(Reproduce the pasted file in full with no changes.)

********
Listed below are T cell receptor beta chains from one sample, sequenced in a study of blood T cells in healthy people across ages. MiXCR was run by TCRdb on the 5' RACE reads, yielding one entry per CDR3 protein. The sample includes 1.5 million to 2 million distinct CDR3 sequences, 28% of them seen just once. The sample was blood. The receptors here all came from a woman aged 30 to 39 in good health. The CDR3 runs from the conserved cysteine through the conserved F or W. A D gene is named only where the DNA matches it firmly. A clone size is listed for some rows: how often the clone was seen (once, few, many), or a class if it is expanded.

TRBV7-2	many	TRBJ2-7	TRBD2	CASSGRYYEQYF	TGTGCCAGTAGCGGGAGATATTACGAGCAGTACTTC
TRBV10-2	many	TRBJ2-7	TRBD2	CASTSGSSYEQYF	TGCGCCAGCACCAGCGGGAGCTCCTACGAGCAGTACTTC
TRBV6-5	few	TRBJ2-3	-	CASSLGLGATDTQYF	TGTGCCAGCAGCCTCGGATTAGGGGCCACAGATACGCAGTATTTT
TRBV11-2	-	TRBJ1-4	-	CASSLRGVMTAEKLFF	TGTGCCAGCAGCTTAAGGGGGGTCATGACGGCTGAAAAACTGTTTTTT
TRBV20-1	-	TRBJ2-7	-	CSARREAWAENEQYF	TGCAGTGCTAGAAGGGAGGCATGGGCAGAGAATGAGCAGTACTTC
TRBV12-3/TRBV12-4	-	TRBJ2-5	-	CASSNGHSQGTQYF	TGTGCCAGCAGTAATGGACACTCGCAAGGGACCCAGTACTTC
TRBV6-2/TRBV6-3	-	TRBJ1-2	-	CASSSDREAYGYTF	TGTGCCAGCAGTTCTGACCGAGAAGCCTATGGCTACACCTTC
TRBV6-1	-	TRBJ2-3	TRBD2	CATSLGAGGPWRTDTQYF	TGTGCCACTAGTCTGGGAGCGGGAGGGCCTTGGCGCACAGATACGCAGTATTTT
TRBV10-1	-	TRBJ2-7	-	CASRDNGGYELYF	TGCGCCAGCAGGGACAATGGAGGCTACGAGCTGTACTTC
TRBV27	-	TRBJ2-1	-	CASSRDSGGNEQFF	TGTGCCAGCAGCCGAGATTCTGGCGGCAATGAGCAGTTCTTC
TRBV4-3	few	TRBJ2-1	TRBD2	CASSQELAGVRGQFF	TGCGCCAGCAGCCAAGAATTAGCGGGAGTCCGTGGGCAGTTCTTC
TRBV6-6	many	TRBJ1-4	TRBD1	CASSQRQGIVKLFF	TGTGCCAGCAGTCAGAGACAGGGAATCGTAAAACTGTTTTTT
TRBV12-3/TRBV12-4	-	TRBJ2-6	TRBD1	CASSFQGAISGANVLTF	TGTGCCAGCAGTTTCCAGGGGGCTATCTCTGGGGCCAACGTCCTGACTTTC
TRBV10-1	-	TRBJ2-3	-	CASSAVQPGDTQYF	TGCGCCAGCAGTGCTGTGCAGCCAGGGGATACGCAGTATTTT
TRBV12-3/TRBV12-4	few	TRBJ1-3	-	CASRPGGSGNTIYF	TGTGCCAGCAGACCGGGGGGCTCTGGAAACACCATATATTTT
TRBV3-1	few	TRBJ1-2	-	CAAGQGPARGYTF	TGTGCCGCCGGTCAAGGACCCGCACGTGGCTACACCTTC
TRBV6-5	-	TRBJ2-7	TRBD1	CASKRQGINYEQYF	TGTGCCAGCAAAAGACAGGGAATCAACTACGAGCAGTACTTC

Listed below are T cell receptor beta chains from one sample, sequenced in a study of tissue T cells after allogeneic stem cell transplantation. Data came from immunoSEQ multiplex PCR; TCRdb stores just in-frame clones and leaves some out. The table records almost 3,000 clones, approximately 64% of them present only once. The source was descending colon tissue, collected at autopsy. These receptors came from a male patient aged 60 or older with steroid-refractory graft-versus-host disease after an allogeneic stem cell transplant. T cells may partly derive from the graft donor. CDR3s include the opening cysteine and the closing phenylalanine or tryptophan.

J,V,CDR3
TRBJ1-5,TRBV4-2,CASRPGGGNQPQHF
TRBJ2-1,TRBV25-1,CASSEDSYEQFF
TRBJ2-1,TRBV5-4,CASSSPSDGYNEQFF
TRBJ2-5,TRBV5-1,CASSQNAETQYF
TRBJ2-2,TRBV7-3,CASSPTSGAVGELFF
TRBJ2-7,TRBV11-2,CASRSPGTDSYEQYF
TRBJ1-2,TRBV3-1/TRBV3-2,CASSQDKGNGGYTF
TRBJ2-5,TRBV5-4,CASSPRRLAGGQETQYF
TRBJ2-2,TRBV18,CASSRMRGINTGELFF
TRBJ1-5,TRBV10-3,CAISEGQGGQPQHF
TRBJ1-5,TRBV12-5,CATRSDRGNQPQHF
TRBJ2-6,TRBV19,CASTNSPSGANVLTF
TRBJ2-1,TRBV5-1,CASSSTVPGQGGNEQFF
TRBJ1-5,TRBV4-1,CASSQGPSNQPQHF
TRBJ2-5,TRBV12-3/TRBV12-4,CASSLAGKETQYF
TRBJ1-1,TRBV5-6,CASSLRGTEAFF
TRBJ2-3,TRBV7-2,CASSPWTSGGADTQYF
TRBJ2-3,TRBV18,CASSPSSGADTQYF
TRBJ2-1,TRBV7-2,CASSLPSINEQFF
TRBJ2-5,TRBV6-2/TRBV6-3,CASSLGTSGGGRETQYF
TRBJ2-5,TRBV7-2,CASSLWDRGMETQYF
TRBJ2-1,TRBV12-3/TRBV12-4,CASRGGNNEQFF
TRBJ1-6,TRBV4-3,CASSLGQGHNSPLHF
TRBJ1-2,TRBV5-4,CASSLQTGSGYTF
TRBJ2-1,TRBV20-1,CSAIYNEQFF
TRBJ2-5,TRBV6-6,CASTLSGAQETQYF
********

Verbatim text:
Listed below are T cell receptor beta chains from one sample, sequenced in a study of blood T cells in healthy people across ages. MiXCR was run by TCRdb on the 5' RACE reads, yielding one entry per CDR3 protein. The sample includes 1.5 million to 2 million distinct CDR3 sequences, 28% of them seen just once. The sample was blood. The receptors here all came from a woman aged 30 to 39 in good health. The CDR3 runs from the conserved cysteine through the conserved F or W. A D gene is named only where the DNA matches it firmly. A clone size is listed for some rows: how often the clone was seen (once, few, many), or a class if it is expanded.

TRBV7-2	many	TRBJ2-7	TRBD2	CASSGRYYEQYF	TGTGCCAGTAGCGGGAGATATTACGAGCAGTACTTC
TRBV10-2	many	TRBJ2-7	TRBD2	CASTSGSSYEQYF	TGCGCCAGCACCAGCGGGAGCTCCTACGAGCAGTACTTC
TRBV6-5	few	TRBJ2-3	-	CASSLGLGATDTQYF	TGTGCCAGCAGCCTCGGATTAGGGGCCACAGATACGCAGTATTTT
TRBV11-2	-	TRBJ1-4	-	CASSLRGVMTAEKLFF	TGTGCCAGCAGCTTAAGGGGGGTCATGACGGCTGAAAAACTGTTTTTT
TRBV20-1	-	TRBJ2-7	-	CSARREAWAENEQYF	TGCAGTGCTAGAAGGGAGGCATGGGCAGAGAATGAGCAGTACTTC
TRBV12-3/TRBV12-4	-	TRBJ2-5	-	CASSNGHSQGTQYF	TGTGCCAGCAGTAATGGACACTCGCAAGGGACCCAGTACTTC
TRBV6-2/TRBV6-3	-	TRBJ1-2	-	CASSSDREAYGYTF	TGTGCCAGCAGTTCTGACCGAGAAGCCTATGGCTACACCTTC
TRBV6-1	-	TRBJ2-3	TRBD2	CATSLGAGGPWRTDTQYF	TGTGCCACTAGTCTGGGAGCGGGAGGGCCTTGGCGCACAGATACGCAGTATTTT
TRBV10-1	-	TRBJ2-7	-	CASRDNGGYELYF	TGCGCCAGCAGGGACAATGGAGGCTACGAGCTGTACTTC
TRBV27	-	TRBJ2-1	-	CASSRDSGGNEQFF	TGTGCCAGCAGCCGAGATTCTGGCGGCAATGAGCAGTTCTTC
TRBV4-3	few	TRBJ2-1	TRBD2	CASSQELAGVRGQFF	TGCGCCAGCAGCCAAGAATTAGCGGGAGTCCGTGGGCAGTTCTTC
TRBV6-6	many	TRBJ1-4	TRBD1	CASSQRQGIVKLFF	TGTGCCAGCAGTCAGAGACAGGGAATCGTAAAACTGTTTTTT
TRBV12-3/TRBV12-4	-	TRBJ2-6	TRBD1	CASSFQGAISGANVLTF	TGTGCCAGCAGTTTCCAGGGGGCTATCTCTGGGGCCAACGTCCTGACTTTC
TRBV10-1	-	TRBJ2-3	-	CASSAVQPGDTQYF	TGCGCCAGCAGTGCTGTGCAGCCAGGGGATACGCAGTATTTT
TRBV12-3/TRBV12-4	few	TRBJ1-3	-	CASRPGGSGNTIYF	TGTGCCAGCAGACCGGGGGGCTCTGGAAACACCATATATTTT
TRBV3-1	few	TRBJ1-2	-	CAAGQGPARGYTF	TGTGCCGCCGGTCAAGGACCCGCACGTGGCTACACCTTC
TRBV6-5	-	TRBJ2-7	TRBD1	CASKRQGINYEQYF	TGTGCCAGCAAAAGACAGGGAATCAACTACGAGCAGTACTTC

Listed below are T cell receptor beta chains from one sample, sequenced in a study of tissue T cells after allogeneic stem cell transplantation. Data came from immunoSEQ multiplex PCR; TCRdb stores just in-frame clones and leaves some out. The table records almost 3,000 clones, approximately 64% of them present only once. The source was descending colon tissue, collected at autopsy. These receptors came from a male patient aged 60 or older with steroid-refractory graft-versus-host disease after an allogeneic stem cell transplant. T cells may partly derive from the graft donor. CDR3s include the opening cysteine and the closing phenylalanine or tryptophan.

J,V,CDR3
TRBJ1-5,TRBV4-2,CASRPGGGNQPQHF
TRBJ2-1,TRBV25-1,CASSEDSYEQFF
TRBJ2-1,TRBV5-4,CASSSPSDGYNEQFF
TRBJ2-5,TRBV5-1,CASSQNAETQYF
TRBJ2-2,TRBV7-3,CASSPTSGAVGELFF
TRBJ2-7,TRBV11-2,CASRSPGTDSYEQYF
TRBJ1-2,TRBV3-1/TRBV3-2,CASSQDKGNGGYTF
TRBJ2-5,TRBV5-4,CASSPRRLAGGQETQYF
TRBJ2-2,TRBV18,CASSRMRGINTGELFF
TRBJ1-5,TRBV10-3,CAISEGQGGQPQHF
TRBJ1-5,TRBV12-5,CATRSDRGNQPQHF
TRBJ2-6,TRBV19,CASTNSPSGANVLTF
TRBJ2-1,TRBV5-1,CASSSTVPGQGGNEQFF
TRBJ1-5,TRBV4-1,CASSQGPSNQPQHF
TRBJ2-5,TRBV12-3/TRBV12-4,CASSLAGKETQYF
TRBJ1-1,TRBV5-6,CASSLRGTEAFF
TRBJ2-3,TRBV7-2,CASSPWTSGGADTQYF
TRBJ2-3,TRBV18,CASSPSSGADTQYF
TRBJ2-1,TRBV7-2,CASSLPSINEQFF
TRBJ2-5,TRBV6-2/TRBV6-3,CASSLGTSGGGRETQYF
TRBJ2-5,TRBV7-2,CASSLWDRGMETQYF
TRBJ2-1,TRBV12-3/TRBV12-4,CASRGGNNEQFF
TRBJ1-6,TRBV4-3,CASSLGQGHNSPLHF
TRBJ1-2,TRBV5-4,CASSLQTGSGYTF
TRBJ2-1,TRBV20-1,CSAIYNEQFF
TRBJ2-5,TRBV6-6,CASTLSGAQETQYF